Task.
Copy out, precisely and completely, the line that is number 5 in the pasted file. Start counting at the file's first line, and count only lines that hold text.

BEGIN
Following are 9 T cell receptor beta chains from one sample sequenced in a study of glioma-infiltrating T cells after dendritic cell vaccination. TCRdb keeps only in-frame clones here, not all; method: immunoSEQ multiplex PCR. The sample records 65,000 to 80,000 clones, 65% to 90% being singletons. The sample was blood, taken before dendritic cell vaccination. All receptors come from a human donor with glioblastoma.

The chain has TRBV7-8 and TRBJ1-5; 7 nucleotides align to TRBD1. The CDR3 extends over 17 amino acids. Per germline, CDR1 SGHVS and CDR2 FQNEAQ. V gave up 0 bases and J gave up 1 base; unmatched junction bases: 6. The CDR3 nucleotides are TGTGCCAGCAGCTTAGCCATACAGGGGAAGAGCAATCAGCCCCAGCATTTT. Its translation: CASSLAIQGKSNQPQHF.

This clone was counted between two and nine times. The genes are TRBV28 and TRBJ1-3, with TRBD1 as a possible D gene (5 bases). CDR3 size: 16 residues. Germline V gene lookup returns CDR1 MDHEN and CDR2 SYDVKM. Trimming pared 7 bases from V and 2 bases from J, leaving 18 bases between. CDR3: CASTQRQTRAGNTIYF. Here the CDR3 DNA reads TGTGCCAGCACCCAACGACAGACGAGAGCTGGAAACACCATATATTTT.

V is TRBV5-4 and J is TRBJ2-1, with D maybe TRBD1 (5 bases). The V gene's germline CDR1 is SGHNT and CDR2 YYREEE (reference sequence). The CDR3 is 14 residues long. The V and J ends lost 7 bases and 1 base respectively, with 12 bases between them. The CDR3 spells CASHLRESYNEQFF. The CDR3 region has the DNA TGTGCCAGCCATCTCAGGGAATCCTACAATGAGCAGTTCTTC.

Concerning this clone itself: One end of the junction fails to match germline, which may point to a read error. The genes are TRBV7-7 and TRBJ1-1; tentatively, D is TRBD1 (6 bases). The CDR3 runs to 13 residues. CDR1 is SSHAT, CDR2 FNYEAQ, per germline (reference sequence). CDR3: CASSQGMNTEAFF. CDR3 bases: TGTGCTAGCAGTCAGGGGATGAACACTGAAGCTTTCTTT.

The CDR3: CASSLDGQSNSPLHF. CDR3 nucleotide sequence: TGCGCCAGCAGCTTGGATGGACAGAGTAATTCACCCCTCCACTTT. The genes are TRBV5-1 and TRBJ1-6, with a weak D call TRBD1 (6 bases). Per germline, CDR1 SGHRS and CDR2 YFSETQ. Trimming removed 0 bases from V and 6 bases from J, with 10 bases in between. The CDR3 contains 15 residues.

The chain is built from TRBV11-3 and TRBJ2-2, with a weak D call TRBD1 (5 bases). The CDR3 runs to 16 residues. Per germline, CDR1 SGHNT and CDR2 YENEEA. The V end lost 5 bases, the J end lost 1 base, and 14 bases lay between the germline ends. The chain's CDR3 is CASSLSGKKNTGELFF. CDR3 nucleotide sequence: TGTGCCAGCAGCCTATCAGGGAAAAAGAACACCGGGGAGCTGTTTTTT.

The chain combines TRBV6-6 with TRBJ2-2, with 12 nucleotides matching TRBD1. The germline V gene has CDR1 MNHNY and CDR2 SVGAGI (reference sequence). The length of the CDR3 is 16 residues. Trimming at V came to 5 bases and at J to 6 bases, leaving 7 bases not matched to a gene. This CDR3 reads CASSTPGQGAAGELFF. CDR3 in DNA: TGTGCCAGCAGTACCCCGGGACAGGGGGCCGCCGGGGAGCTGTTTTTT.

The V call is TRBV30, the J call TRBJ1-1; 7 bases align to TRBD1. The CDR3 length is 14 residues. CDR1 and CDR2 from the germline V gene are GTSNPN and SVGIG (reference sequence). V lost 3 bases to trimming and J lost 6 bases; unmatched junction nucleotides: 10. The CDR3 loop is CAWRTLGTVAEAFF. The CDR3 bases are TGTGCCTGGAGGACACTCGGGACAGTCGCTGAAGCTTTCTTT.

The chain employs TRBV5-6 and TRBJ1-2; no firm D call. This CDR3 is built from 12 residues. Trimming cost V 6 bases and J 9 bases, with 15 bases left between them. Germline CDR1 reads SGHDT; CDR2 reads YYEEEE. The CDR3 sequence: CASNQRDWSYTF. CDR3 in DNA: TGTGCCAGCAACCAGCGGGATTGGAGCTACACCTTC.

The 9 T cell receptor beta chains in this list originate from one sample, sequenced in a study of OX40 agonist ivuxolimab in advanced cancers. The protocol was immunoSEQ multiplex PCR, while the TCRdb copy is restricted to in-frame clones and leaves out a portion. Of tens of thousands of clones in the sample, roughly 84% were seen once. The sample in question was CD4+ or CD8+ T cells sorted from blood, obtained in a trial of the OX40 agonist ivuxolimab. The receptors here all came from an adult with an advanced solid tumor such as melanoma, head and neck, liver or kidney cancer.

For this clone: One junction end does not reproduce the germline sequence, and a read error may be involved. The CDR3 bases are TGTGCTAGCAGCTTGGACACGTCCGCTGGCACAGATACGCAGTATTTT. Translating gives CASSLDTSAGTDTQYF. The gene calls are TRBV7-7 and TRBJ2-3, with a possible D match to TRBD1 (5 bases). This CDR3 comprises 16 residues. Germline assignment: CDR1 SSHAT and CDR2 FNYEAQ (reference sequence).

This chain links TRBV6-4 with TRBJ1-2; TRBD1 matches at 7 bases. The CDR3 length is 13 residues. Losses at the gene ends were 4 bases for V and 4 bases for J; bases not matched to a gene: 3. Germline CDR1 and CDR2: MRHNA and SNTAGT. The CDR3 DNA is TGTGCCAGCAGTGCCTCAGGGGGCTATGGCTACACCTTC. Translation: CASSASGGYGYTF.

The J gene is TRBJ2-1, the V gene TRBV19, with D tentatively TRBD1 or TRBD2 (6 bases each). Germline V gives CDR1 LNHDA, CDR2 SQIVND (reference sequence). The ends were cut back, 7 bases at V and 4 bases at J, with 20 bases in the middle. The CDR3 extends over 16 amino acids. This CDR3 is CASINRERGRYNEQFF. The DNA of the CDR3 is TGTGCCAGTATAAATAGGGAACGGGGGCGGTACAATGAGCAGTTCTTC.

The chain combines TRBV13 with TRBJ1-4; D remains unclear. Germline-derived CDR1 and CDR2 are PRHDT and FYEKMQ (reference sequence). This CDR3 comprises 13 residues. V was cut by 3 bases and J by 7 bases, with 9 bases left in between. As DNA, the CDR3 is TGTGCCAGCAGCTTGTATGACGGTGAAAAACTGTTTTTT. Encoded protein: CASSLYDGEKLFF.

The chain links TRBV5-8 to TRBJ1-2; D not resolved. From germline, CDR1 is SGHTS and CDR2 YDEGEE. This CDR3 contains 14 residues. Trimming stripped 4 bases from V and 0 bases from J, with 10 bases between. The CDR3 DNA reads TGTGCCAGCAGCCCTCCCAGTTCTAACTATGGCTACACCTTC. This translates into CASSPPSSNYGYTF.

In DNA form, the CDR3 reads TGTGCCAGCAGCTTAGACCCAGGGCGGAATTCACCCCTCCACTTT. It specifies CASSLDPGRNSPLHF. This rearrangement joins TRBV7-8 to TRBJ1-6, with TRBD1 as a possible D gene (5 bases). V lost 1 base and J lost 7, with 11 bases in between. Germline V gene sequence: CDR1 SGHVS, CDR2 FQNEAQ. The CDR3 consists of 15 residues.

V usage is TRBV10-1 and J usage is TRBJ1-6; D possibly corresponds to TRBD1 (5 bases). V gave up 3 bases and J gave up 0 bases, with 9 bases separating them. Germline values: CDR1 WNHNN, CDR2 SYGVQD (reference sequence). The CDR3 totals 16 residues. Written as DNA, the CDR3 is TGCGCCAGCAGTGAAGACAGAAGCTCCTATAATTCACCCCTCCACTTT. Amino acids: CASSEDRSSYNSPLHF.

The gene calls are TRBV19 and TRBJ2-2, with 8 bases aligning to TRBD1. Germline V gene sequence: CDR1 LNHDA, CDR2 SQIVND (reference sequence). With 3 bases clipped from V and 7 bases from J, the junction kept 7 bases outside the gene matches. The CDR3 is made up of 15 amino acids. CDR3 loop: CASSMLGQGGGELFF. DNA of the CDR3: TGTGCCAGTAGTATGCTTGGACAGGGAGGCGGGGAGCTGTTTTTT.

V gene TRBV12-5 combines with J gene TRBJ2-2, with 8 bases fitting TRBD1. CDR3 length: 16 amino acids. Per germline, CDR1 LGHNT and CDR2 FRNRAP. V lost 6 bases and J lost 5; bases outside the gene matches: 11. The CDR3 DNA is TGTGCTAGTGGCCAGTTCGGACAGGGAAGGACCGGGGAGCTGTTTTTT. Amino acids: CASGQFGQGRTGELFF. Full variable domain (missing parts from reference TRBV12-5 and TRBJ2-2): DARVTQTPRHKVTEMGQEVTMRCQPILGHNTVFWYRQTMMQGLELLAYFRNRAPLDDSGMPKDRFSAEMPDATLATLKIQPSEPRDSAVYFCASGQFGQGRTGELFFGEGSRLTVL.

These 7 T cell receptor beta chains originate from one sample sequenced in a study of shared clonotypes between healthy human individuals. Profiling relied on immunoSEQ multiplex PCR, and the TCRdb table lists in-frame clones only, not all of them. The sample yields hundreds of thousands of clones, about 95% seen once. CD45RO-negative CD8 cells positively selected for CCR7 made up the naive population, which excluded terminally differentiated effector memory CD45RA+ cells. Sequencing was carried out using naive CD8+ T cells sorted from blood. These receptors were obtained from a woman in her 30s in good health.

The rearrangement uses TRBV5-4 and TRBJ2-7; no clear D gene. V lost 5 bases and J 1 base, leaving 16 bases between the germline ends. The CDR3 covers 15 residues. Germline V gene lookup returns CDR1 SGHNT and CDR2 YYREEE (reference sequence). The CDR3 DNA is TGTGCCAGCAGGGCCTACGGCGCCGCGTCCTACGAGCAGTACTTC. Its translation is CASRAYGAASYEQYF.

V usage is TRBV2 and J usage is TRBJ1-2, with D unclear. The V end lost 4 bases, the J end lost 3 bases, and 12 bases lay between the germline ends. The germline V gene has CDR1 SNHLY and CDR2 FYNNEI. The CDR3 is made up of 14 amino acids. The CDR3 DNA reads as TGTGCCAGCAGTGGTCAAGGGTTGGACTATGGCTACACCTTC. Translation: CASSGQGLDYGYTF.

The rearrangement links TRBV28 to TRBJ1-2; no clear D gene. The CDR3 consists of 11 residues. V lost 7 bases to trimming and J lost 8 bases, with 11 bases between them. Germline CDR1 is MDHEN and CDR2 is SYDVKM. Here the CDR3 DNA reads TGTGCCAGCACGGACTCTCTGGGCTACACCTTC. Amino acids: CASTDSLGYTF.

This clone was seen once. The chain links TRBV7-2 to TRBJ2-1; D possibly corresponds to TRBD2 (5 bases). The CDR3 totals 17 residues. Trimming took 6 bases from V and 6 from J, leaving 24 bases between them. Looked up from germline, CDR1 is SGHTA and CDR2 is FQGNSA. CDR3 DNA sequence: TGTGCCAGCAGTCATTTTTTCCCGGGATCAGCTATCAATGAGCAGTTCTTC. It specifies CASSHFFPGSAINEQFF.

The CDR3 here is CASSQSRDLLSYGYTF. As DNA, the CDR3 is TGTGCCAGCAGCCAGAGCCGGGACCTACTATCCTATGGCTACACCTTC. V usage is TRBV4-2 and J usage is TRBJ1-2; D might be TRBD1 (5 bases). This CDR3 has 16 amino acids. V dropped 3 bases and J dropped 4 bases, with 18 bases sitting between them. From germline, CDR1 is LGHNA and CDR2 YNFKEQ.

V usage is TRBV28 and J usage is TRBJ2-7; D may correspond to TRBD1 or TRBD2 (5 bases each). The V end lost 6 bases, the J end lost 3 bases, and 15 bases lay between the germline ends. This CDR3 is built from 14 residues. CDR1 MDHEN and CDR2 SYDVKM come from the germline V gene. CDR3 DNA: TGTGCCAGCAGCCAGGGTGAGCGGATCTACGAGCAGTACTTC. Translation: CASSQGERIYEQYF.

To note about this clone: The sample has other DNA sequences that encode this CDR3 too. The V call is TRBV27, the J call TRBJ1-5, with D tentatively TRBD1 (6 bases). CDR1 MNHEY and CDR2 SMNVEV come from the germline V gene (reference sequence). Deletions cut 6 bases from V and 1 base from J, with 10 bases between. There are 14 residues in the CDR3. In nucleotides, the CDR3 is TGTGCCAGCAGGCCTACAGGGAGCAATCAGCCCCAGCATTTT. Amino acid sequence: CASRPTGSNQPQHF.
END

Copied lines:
Concerning this clone itself: One end of the junction fails to match germline, which may point to a read error. The genes are TRBV7-7 and TRBJ1-1; tentatively, D is TRBD1 (6 bases). The CDR3 runs to 13 residues. CDR1 is SSHAT, CDR2 FNYEAQ, per germline (reference sequence). CDR3: CASSQGMNTEAFF. CDR3 bases: TGTGCTAGCAGTCAGGGGATGAACACTGAAGCTTTCTTT.